Soon, three of my favorite guys will be leaving on a plant exploration trip to China. In the tradition of famous plant hunters like E. H. Wilson and George Forrest, Dan Hinkley (founder of the former Heronswood Nursery in the state of Washington and a frequent guest on Martha Stewart's TV shows), Ozzie Johnson (plant collector who has an Atlanta-based propagation business) and Scott McMahan (owner of two nurseries in Atlanta and Clermont, Ga.) have traveled to remote areas around the world, risking life and limb to discover ornamental plants to share with gardeners everywhere.
The three have had some hair-raising adventures, worthy of a Survivor show. They've encountered hideous land leeches, poisonous vipers (Dan was saved by a guide at the last minute when he reached for a tree to hoist himself up; a snake was coiled around a branch, and the guide pulled Dan's hand back just in time) and all sorts of other dangers. On one trip, Ozzie slipped on a narrow trail and impaled his bicep on a broken piece of bamboo (he was extremely lucky not to have lost his arm). On the last trip, a boulder fell onto Scott, pinning him down and injuring his foot.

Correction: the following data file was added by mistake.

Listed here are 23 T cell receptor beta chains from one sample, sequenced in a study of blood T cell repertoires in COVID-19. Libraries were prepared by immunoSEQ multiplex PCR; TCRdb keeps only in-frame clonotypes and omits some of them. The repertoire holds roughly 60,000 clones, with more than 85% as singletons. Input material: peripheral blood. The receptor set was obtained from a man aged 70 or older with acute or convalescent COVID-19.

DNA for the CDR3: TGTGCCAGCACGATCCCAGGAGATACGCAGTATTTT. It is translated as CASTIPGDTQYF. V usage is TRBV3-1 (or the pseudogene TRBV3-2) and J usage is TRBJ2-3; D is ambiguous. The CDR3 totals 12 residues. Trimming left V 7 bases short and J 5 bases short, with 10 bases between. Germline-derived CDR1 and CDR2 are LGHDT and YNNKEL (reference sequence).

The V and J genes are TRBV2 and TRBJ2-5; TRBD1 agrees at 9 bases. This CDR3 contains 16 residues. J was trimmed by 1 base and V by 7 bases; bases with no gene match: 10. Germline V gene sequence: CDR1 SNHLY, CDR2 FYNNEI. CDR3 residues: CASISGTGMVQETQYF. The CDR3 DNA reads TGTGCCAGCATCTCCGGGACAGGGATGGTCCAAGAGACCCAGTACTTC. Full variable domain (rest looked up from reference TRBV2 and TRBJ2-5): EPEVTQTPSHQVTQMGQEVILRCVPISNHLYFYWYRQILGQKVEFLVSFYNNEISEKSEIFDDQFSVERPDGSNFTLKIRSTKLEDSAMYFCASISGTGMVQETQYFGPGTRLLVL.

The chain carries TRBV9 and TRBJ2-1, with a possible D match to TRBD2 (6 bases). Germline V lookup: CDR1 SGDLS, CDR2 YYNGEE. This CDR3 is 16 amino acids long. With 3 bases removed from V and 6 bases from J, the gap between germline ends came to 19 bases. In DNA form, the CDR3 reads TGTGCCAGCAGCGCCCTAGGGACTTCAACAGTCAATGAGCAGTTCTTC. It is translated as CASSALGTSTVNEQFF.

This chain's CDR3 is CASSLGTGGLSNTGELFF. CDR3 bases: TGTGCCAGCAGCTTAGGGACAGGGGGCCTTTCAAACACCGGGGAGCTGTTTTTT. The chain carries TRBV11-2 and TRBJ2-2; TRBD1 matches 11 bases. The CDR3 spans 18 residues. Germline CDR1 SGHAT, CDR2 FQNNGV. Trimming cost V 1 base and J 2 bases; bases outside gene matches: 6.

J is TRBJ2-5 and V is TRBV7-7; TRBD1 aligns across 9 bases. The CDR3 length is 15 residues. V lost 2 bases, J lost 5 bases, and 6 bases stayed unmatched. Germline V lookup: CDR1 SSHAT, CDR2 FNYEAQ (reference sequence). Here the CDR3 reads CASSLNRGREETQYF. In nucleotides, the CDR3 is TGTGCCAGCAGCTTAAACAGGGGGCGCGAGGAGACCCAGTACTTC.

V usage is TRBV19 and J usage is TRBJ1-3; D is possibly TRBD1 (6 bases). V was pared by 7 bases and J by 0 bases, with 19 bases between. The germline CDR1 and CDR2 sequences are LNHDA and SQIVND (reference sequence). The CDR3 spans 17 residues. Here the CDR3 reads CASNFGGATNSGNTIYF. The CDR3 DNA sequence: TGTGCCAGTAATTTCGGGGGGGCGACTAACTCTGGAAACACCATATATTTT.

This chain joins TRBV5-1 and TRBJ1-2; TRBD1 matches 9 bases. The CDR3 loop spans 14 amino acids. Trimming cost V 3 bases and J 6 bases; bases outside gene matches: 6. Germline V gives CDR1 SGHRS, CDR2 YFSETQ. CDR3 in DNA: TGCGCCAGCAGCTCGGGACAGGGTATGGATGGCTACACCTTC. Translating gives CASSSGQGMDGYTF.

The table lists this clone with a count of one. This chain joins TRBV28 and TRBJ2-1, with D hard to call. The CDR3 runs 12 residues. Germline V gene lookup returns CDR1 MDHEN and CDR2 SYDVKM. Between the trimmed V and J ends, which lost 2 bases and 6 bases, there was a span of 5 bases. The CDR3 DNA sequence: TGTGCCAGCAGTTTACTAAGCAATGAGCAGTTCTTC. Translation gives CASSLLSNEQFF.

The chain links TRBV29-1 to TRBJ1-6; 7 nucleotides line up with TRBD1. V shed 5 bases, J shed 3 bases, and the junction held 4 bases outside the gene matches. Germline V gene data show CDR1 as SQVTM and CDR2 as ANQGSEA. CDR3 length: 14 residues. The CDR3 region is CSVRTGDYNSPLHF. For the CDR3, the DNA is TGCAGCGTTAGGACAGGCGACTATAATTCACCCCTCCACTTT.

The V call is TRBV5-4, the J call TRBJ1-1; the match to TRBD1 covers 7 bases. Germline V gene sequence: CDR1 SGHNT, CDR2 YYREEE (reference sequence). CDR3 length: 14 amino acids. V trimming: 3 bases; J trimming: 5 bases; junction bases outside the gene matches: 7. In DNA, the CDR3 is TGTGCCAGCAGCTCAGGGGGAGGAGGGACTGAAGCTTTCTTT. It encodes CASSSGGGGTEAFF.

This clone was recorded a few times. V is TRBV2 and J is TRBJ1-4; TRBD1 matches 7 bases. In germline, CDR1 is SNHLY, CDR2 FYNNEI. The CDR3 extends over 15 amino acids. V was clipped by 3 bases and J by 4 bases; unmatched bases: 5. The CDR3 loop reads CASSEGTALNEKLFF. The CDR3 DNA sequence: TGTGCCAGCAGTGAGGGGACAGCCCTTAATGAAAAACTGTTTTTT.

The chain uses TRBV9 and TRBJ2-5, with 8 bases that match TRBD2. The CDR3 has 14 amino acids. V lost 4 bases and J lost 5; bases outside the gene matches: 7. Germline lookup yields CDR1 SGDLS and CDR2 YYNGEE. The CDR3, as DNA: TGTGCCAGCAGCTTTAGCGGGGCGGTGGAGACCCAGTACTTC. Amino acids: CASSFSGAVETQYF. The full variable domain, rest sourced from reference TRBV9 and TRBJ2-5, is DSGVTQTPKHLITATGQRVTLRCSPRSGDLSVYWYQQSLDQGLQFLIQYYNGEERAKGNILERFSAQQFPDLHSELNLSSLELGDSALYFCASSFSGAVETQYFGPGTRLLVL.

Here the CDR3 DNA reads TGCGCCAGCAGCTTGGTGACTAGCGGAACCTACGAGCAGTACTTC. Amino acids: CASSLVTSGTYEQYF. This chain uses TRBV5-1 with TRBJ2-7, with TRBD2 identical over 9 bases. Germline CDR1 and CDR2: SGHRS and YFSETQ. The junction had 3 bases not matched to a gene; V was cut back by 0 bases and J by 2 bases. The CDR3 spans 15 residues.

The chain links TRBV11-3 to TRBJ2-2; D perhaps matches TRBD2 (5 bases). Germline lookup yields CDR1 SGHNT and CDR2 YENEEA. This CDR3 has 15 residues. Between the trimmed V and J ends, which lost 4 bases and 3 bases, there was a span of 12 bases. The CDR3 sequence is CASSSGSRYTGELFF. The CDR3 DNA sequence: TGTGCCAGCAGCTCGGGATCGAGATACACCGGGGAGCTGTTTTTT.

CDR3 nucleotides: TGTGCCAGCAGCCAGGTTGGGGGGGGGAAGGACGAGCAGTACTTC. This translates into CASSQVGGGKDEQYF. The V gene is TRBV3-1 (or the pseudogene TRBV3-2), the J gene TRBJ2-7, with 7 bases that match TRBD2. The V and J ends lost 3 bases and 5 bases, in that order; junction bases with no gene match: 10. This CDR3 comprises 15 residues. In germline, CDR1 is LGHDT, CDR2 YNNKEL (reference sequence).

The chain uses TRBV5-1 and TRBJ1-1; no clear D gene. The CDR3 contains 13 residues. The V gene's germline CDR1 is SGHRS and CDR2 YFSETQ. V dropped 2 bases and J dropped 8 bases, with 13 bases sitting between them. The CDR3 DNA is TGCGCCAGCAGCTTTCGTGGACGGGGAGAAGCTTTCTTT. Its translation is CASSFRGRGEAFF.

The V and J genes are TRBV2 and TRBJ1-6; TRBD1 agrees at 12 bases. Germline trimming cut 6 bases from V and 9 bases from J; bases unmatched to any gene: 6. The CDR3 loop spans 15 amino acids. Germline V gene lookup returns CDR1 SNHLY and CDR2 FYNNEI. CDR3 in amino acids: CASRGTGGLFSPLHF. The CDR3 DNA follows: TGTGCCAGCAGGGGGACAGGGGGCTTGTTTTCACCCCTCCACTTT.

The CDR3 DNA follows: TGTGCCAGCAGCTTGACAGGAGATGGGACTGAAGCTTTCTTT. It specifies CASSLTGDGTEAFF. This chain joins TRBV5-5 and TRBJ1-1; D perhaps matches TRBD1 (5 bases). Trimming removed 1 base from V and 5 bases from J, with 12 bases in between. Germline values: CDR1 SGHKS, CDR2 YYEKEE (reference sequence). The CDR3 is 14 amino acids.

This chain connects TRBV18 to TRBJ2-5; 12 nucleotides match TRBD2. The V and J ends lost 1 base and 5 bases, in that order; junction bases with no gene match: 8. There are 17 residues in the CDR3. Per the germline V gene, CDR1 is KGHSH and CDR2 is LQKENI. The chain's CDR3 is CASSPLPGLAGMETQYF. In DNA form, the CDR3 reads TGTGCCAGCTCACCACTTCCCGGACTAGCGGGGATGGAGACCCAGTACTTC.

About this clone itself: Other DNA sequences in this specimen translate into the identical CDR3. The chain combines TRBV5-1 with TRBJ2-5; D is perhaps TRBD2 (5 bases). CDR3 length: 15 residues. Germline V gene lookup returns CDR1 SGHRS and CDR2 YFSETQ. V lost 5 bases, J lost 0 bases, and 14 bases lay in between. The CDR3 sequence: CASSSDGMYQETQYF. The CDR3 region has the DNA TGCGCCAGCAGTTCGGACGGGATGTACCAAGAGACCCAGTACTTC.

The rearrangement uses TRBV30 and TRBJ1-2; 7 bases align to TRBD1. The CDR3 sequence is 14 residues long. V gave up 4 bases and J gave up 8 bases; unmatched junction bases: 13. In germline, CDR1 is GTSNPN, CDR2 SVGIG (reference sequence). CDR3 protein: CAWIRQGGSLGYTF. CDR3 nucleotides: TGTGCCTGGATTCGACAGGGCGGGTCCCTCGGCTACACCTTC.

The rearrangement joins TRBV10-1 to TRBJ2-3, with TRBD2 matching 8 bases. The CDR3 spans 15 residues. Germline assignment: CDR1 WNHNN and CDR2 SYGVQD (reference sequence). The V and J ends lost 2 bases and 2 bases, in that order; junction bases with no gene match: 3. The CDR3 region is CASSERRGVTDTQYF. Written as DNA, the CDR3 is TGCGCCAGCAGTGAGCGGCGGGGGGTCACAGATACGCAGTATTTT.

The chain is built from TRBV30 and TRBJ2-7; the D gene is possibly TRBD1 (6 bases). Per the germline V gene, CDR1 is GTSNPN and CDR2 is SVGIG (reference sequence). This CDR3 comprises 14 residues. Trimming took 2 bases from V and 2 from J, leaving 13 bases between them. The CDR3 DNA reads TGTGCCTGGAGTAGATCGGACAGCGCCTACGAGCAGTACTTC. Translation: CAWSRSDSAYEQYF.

In recent years, the three have been to Vietnam several times, exploring the high mountains near the border of China. They've made some great discoveries that are now being tested for garden worthiness. The lily you see above, Lilium poilanei, is one of a handful of the genus native to Vietnam. I was disappointed to learn it is difficult to grow, but Scott has sent bulbs to a hybridizer to see if the flower can be crossed with hardier stock. I'm keeping my fingers crossed.
It takes years to ascertain whether a plant is reliable, i.e., if it will hold its color, if it is invasive, etc. I'm already looking forward to the future, when we may be able to grow hydrangeas that produce clusters of berries, ferns with fronds six feet long, and flowers like the gorgeous lily pictured above.